Well this one was a bit different. Firstly, it's a solid crime story told amid a world where magic and its use is an everyday occurance. People charm household objects to make housework easier (yes please!), use love potions, and use magic to do away with people. The other difference is that Ned and Julian are gay and although this is against the law, as it would have been in real Victorian society, the authors don't hesitate to bring it into the story and use it as another author might use a straight romance. I found it refreshingly different... others might think it a little explicit. Just a word of warning. There are also quite a lot of descriptions of some rather nasty bullying. Again, it might not be to everyone's taste. If you're OK with that then there really is quite a good crime yarn here. I must admit I suspected the culprit from the start but it didn't spoil my enjoyment. I liked the world building, magic in a Victorian setting is always attractive to me, and I really liked Ned and Julian. I particularly liked the misunderstanding element of their romance. Possibly I would have liked a few less 'gottens' but it seems some American authors never are going to learn that we don't say that word over here so I'd better get over it. I'm hoping there might be more books about these two but as the book has only been out a year it's probably too early to know.


Thursday, 8 May 2014

The Man in the Queue

Well, I'm back with my crime fic once again. I never can keep away for very long. Weird to think that up until the last four or five years I read hardly any crime fiction at all and now they're part of my staple reading diet. Today's offering is The Man in the Queue by Josephine Tey.

It's the last night a popular stage musical and a huge queue is waiting outside the theatre, hoping to pick up last minute seats. It's a long wait and people read or chat to each other in the queue. (No mobile phones in the 1920s!) At last the doors open and the people at the head of the queue move forward, apart from one man. The queue is so tight that he is held upright and no one has noticed that he is dead, knifed in the back.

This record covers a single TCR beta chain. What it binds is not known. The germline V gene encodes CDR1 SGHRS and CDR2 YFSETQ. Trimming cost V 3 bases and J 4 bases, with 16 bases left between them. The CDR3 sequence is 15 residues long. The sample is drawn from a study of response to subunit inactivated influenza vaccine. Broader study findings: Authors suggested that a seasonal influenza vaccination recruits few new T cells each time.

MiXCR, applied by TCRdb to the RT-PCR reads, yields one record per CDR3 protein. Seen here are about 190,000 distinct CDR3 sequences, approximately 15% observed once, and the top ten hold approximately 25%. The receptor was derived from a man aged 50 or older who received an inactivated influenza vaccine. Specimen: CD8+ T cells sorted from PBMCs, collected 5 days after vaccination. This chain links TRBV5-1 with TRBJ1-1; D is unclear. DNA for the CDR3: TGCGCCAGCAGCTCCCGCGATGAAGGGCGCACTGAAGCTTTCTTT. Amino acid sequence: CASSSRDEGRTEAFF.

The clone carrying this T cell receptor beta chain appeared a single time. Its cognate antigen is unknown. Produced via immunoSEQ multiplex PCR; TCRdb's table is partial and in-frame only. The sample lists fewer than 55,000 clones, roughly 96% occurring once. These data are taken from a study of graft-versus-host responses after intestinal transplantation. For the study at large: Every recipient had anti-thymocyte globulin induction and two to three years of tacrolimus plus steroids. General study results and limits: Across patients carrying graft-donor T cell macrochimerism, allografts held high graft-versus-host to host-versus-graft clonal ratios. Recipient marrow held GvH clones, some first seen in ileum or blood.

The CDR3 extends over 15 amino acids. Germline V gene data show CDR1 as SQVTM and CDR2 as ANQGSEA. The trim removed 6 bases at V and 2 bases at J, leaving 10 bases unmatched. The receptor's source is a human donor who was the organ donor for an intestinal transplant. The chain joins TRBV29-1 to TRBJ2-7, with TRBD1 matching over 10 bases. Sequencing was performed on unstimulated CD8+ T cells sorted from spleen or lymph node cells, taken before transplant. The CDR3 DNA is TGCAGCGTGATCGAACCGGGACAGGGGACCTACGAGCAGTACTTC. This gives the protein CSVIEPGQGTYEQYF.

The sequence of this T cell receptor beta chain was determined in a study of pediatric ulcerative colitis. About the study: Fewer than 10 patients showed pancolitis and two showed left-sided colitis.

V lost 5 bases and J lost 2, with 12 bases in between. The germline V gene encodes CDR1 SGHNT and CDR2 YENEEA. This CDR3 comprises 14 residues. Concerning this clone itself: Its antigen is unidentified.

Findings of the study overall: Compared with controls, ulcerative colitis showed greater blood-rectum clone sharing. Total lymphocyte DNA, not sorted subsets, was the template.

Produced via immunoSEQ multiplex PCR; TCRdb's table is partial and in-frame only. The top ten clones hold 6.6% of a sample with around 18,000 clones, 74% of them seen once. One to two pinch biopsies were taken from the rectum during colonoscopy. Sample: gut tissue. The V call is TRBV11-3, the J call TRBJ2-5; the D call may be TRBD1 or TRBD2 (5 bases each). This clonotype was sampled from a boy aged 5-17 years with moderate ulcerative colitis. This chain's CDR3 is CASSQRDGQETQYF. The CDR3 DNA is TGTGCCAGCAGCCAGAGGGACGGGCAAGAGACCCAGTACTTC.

Inspector Alan Grant is tasked with the job of solving the murder but first of all it's necessary to find out who the dead man is. No one comes forward to report a missing person and this proves to be a long laborious process. Eventually Grant discovers the man's identity and all the evidence points to his room-mate as the killer, although there are plenty of others whose actions are suspicious enough to arouse the policeman's curiosity.

Naturally, said room-mate goes on the run and Grant tracks him all over London and even to the west coast of Scotland. But the inspector is not a happy man. It's all too convenient and obvious somehow. Has he really caught his murderer?

I gather Josephine Tey was a very popular crime author in her day but now of course her books come under the heading of 'Vintage' Crime. I'd heard of this series but not read any of them until my eldest daughter gave me a set of books that she'd had given to her. So I now own all six of the Alan Grant books (plus two standalones) and that's really rather nifty as I liked this book an awful lot!

Alan Grant is an intelligent, thinking policeman, thankfully not an alcoholic, divorcee for once, but a chap of independent means who loves his job and goes quietly about it without any fuss. It makes a nice change! He is written very well as are the other characters in the book, particularly I thought, the women. The actress, the landlady, a particluar woman in the queue, the girl in Scotland, all very well drawn.

My favourite section was in Scotland in fact. The action moved to the west coast of that beautiful country and, for me anyway, it very much took on the flavour of a John Buchan novel. I was forcefully reminded of Huntingtower, which I read last month, not only in the excitement of the rum goings on and the chase, but also in the rather beautiful descriptions of the countryside, the isolated villages and the wild coastline. To be honest I could cheerfully read whole books along this line so perhaps it's time I got back to John Buchan.

So, this was a very satisfying read. I found it intelligent and tricky in respect of the whodunnit aspect because I never did guess who it was and I suspect most people wouldn't either. Oddly, I might have to cite that ending as a weakness in the book instead of a strength, although obviously I can't say why. Overall, I liked the book a lot and look forward to more outings with Inspector Grant.